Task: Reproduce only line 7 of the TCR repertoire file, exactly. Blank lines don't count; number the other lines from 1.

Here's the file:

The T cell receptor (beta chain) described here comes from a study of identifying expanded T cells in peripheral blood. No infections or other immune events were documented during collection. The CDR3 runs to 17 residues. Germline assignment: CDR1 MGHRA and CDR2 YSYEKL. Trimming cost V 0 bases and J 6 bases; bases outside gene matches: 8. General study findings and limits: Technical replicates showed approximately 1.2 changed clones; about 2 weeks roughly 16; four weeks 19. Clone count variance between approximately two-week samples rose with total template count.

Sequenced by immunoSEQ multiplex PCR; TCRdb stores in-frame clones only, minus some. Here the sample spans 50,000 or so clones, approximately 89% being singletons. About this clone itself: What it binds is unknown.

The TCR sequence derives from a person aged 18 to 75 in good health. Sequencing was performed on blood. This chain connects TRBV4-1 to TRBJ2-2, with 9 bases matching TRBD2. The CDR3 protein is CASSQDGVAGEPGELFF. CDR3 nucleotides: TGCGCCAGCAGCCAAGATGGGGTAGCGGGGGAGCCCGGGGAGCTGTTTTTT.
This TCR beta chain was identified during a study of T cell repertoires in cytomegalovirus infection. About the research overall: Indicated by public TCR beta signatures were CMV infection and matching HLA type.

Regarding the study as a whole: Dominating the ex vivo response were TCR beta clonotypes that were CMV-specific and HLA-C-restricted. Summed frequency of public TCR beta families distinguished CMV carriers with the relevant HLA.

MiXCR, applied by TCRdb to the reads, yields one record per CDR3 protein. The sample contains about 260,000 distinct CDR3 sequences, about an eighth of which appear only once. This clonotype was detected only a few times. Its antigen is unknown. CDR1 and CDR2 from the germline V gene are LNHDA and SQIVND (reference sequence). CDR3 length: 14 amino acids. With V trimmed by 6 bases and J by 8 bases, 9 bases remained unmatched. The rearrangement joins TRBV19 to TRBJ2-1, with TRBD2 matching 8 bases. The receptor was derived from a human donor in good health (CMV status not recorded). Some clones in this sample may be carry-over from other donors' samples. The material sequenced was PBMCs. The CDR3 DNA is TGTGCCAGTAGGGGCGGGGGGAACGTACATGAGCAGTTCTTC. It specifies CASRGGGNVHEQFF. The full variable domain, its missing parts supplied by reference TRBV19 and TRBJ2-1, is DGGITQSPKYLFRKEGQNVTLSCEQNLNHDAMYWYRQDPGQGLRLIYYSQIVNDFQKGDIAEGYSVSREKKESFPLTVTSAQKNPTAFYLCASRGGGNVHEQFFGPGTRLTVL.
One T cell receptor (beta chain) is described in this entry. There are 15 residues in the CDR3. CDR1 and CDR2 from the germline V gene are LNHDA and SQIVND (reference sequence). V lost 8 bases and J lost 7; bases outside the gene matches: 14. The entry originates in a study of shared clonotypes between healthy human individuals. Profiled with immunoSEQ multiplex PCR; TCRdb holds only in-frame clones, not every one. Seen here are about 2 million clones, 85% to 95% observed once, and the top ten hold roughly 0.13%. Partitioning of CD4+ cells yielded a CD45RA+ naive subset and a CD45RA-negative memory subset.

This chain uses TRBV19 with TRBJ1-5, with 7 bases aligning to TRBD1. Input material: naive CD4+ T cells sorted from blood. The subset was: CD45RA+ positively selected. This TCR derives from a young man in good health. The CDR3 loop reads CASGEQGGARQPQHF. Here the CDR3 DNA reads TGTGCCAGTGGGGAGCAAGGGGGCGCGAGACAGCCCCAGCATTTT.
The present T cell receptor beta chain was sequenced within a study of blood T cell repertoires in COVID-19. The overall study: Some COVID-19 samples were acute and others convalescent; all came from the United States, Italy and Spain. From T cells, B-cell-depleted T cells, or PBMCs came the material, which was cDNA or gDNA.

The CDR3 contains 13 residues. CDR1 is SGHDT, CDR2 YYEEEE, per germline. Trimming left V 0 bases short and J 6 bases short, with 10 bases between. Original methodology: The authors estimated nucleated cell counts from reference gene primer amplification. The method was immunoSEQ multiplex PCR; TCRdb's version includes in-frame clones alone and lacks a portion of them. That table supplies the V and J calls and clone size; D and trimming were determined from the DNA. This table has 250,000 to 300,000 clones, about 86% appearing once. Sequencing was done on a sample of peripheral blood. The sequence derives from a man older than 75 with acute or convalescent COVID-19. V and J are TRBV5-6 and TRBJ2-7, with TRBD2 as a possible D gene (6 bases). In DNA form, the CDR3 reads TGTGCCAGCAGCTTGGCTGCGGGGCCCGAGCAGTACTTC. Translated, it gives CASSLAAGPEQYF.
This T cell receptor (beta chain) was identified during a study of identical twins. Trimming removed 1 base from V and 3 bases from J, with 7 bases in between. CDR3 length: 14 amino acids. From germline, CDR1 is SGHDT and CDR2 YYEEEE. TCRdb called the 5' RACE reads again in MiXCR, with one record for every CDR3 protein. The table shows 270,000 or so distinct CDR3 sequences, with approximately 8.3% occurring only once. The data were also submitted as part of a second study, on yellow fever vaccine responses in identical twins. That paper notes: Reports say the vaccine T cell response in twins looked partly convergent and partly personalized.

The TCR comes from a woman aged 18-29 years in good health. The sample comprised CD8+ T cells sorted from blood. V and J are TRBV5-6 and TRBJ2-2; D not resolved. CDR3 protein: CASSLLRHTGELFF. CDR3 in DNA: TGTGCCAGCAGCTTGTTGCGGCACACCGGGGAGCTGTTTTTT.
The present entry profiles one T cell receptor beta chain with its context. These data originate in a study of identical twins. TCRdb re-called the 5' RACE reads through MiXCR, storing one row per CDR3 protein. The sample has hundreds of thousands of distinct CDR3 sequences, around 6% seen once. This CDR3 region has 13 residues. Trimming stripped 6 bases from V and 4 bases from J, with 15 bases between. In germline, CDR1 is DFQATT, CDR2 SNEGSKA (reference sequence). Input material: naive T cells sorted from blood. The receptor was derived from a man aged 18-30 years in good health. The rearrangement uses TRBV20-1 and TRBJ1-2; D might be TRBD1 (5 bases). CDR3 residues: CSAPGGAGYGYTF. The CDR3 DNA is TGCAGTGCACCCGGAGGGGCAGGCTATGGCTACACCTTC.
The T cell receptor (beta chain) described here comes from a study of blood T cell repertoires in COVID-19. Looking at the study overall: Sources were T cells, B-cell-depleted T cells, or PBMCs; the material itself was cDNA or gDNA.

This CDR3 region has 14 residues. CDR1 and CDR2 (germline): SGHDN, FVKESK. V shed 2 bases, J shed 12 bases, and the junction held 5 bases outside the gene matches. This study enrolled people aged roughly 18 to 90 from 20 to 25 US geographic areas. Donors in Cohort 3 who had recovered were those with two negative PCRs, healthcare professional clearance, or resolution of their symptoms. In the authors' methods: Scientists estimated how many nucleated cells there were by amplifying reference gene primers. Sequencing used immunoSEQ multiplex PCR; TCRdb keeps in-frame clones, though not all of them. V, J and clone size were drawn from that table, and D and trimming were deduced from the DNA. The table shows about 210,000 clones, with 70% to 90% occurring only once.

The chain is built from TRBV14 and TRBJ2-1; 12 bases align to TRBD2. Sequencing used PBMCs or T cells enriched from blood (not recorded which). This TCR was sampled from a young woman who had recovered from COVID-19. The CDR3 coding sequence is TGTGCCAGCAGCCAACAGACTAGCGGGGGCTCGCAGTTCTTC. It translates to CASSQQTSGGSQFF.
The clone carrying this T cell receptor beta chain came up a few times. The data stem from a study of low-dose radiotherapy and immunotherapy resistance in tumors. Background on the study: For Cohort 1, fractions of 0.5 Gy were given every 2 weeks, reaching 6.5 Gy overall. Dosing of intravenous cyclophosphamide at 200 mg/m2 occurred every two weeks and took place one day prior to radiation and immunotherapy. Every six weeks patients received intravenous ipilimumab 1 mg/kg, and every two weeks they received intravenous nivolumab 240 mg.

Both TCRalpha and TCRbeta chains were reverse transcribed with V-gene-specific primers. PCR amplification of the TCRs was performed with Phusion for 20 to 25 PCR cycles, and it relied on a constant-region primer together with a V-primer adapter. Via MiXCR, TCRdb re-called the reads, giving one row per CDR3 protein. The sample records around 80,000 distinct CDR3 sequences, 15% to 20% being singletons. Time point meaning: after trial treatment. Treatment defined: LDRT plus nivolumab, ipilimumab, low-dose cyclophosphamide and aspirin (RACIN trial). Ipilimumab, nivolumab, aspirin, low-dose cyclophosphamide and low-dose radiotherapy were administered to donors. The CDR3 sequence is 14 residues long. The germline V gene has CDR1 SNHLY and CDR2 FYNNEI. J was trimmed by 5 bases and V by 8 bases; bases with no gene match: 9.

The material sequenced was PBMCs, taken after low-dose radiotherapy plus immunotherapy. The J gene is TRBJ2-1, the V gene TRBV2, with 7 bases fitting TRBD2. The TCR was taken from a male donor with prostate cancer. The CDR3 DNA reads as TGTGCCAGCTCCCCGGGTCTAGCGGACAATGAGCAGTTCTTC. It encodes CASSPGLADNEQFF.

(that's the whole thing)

One T cell receptor (beta chain) is described in this entry. There are 15 residues in the CDR3. CDR1 and CDR2 from the germline V gene are LNHDA and SQIVND (reference sequence). V lost 8 bases and J lost 7; bases outside the gene matches: 14. The entry originates in a study of shared clonotypes between healthy human individuals. Profiled with immunoSEQ multiplex PCR; TCRdb holds only in-frame clones, not every one. Seen here are about 2 million clones, 85% to 95% observed once, and the top ten hold roughly 0.13%. Partitioning of CD4+ cells yielded a CD45RA+ naive subset and a CD45RA-negative memory subset.